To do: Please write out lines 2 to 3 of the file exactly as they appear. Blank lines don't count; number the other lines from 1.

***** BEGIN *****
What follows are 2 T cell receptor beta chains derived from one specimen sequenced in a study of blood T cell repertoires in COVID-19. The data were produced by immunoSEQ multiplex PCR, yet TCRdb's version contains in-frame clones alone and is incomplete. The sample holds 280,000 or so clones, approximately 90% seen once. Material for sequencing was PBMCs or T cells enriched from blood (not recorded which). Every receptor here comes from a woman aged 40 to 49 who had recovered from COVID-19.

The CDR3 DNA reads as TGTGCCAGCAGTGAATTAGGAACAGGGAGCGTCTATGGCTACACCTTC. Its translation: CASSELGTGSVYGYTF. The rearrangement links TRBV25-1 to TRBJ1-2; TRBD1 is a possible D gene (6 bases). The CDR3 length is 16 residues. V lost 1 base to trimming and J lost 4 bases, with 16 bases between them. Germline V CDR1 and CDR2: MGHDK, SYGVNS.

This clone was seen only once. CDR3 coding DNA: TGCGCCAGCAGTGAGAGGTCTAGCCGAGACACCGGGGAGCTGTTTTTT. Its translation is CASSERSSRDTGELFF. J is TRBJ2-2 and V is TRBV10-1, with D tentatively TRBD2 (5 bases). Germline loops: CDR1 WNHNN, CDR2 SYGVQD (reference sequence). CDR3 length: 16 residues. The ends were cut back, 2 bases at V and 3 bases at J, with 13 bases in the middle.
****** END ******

The CDR3 DNA reads as TGTGCCAGCAGTGAATTAGGAACAGGGAGCGTCTATGGCTACACCTTC. Its translation: CASSELGTGSVYGYTF. The rearrangement links TRBV25-1 to TRBJ1-2; TRBD1 is a possible D gene (6 bases). The CDR3 length is 16 residues. V lost 1 base to trimming and J lost 4 bases, with 16 bases between them. Germline V CDR1 and CDR2: MGHDK, SYGVNS.

This clone was seen only once. CDR3 coding DNA: TGCGCCAGCAGTGAGAGGTCTAGCCGAGACACCGGGGAGCTGTTTTTT. Its translation is CASSERSSRDTGELFF. J is TRBJ2-2 and V is TRBV10-1, with D tentatively TRBD2 (5 bases). Germline loops: CDR1 WNHNN, CDR2 SYGVQD (reference sequence). CDR3 length: 16 residues. The ends were cut back, 2 bases at V and 3 bases at J, with 13 bases in the middle.